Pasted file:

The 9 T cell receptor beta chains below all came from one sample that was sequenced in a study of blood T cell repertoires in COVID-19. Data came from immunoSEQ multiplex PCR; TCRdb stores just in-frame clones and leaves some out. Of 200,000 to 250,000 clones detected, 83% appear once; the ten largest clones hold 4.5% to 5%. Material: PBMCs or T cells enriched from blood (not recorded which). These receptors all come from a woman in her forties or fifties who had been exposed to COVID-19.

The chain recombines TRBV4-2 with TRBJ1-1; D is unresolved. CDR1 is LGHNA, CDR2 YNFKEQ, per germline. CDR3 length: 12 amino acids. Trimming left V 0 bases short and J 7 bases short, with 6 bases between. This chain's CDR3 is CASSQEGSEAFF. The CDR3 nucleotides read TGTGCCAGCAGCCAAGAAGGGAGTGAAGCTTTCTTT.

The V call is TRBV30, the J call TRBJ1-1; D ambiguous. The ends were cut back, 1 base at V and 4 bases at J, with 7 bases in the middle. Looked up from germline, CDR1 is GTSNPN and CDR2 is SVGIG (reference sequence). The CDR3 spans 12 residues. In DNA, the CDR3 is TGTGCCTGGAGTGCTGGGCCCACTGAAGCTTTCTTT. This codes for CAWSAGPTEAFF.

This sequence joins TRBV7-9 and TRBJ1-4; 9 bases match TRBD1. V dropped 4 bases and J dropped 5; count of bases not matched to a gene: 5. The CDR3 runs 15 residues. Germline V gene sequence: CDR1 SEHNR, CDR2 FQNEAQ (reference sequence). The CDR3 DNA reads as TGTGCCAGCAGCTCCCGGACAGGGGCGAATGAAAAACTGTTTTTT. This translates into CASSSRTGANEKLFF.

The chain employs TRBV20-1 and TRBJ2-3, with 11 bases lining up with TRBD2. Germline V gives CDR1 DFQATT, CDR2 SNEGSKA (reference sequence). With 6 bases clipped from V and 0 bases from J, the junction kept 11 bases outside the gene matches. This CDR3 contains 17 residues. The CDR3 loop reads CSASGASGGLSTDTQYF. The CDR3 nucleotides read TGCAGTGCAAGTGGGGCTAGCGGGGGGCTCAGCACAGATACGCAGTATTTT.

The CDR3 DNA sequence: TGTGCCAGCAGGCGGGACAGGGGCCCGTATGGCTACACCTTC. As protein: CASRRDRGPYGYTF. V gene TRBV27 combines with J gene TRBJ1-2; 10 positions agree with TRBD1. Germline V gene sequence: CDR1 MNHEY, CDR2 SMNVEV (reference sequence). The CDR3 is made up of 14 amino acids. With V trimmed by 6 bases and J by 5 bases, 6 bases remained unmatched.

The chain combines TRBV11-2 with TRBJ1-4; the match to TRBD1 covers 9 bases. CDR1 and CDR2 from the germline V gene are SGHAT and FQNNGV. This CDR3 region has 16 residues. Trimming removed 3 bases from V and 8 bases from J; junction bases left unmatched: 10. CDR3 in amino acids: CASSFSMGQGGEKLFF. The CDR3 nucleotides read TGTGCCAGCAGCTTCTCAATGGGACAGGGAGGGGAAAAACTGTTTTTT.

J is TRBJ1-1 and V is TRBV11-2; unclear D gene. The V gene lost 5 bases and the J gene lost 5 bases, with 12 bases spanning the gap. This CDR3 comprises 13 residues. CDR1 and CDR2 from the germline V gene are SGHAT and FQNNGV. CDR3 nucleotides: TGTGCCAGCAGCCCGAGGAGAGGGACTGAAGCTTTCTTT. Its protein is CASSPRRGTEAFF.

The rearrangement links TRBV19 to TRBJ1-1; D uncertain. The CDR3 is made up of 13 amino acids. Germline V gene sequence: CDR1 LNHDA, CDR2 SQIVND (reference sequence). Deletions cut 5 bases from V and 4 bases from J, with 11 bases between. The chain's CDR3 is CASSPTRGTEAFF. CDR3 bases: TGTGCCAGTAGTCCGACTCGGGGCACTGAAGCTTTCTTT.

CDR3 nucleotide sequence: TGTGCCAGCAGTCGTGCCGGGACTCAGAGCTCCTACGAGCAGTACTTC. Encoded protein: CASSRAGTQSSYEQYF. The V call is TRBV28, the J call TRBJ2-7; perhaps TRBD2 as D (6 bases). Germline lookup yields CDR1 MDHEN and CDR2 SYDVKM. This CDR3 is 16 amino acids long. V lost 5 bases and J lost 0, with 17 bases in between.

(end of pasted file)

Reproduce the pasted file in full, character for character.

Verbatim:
The 9 T cell receptor beta chains below all came from one sample that was sequenced in a study of blood T cell repertoires in COVID-19. Data came from immunoSEQ multiplex PCR; TCRdb stores just in-frame clones and leaves some out. Of 200,000 to 250,000 clones detected, 83% appear once; the ten largest clones hold 4.5% to 5%. Material: PBMCs or T cells enriched from blood (not recorded which). These receptors all come from a woman in her forties or fifties who had been exposed to COVID-19.

The chain recombines TRBV4-2 with TRBJ1-1; D is unresolved. CDR1 is LGHNA, CDR2 YNFKEQ, per germline. CDR3 length: 12 amino acids. Trimming left V 0 bases short and J 7 bases short, with 6 bases between. This chain's CDR3 is CASSQEGSEAFF. The CDR3 nucleotides read TGTGCCAGCAGCCAAGAAGGGAGTGAAGCTTTCTTT.

The V call is TRBV30, the J call TRBJ1-1; D ambiguous. The ends were cut back, 1 base at V and 4 bases at J, with 7 bases in the middle. Looked up from germline, CDR1 is GTSNPN and CDR2 is SVGIG (reference sequence). The CDR3 spans 12 residues. In DNA, the CDR3 is TGTGCCTGGAGTGCTGGGCCCACTGAAGCTTTCTTT. This codes for CAWSAGPTEAFF.

This sequence joins TRBV7-9 and TRBJ1-4; 9 bases match TRBD1. V dropped 4 bases and J dropped 5; count of bases not matched to a gene: 5. The CDR3 runs 15 residues. Germline V gene sequence: CDR1 SEHNR, CDR2 FQNEAQ (reference sequence). The CDR3 DNA reads as TGTGCCAGCAGCTCCCGGACAGGGGCGAATGAAAAACTGTTTTTT. This translates into CASSSRTGANEKLFF.

The chain employs TRBV20-1 and TRBJ2-3, with 11 bases lining up with TRBD2. Germline V gives CDR1 DFQATT, CDR2 SNEGSKA (reference sequence). With 6 bases clipped from V and 0 bases from J, the junction kept 11 bases outside the gene matches. This CDR3 contains 17 residues. The CDR3 loop reads CSASGASGGLSTDTQYF. The CDR3 nucleotides read TGCAGTGCAAGTGGGGCTAGCGGGGGGCTCAGCACAGATACGCAGTATTTT.

The CDR3 DNA sequence: TGTGCCAGCAGGCGGGACAGGGGCCCGTATGGCTACACCTTC. As protein: CASRRDRGPYGYTF. V gene TRBV27 combines with J gene TRBJ1-2; 10 positions agree with TRBD1. Germline V gene sequence: CDR1 MNHEY, CDR2 SMNVEV (reference sequence). The CDR3 is made up of 14 amino acids. With V trimmed by 6 bases and J by 5 bases, 6 bases remained unmatched.

The chain combines TRBV11-2 with TRBJ1-4; the match to TRBD1 covers 9 bases. CDR1 and CDR2 from the germline V gene are SGHAT and FQNNGV. This CDR3 region has 16 residues. Trimming removed 3 bases from V and 8 bases from J; junction bases left unmatched: 10. CDR3 in amino acids: CASSFSMGQGGEKLFF. The CDR3 nucleotides read TGTGCCAGCAGCTTCTCAATGGGACAGGGAGGGGAAAAACTGTTTTTT.

J is TRBJ1-1 and V is TRBV11-2; unclear D gene. The V gene lost 5 bases and the J gene lost 5 bases, with 12 bases spanning the gap. This CDR3 comprises 13 residues. CDR1 and CDR2 from the germline V gene are SGHAT and FQNNGV. CDR3 nucleotides: TGTGCCAGCAGCCCGAGGAGAGGGACTGAAGCTTTCTTT. Its protein is CASSPRRGTEAFF.

The rearrangement links TRBV19 to TRBJ1-1; D uncertain. The CDR3 is made up of 13 amino acids. Germline V gene sequence: CDR1 LNHDA, CDR2 SQIVND (reference sequence). Deletions cut 5 bases from V and 4 bases from J, with 11 bases between. The chain's CDR3 is CASSPTRGTEAFF. CDR3 bases: TGTGCCAGTAGTCCGACTCGGGGCACTGAAGCTTTCTTT.

CDR3 nucleotide sequence: TGTGCCAGCAGTCGTGCCGGGACTCAGAGCTCCTACGAGCAGTACTTC. Encoded protein: CASSRAGTQSSYEQYF. The V call is TRBV28, the J call TRBJ2-7; perhaps TRBD2 as D (6 bases). Germline lookup yields CDR1 MDHEN and CDR2 SYDVKM. This CDR3 is 16 amino acids long. V lost 5 bases and J lost 0, with 17 bases in between.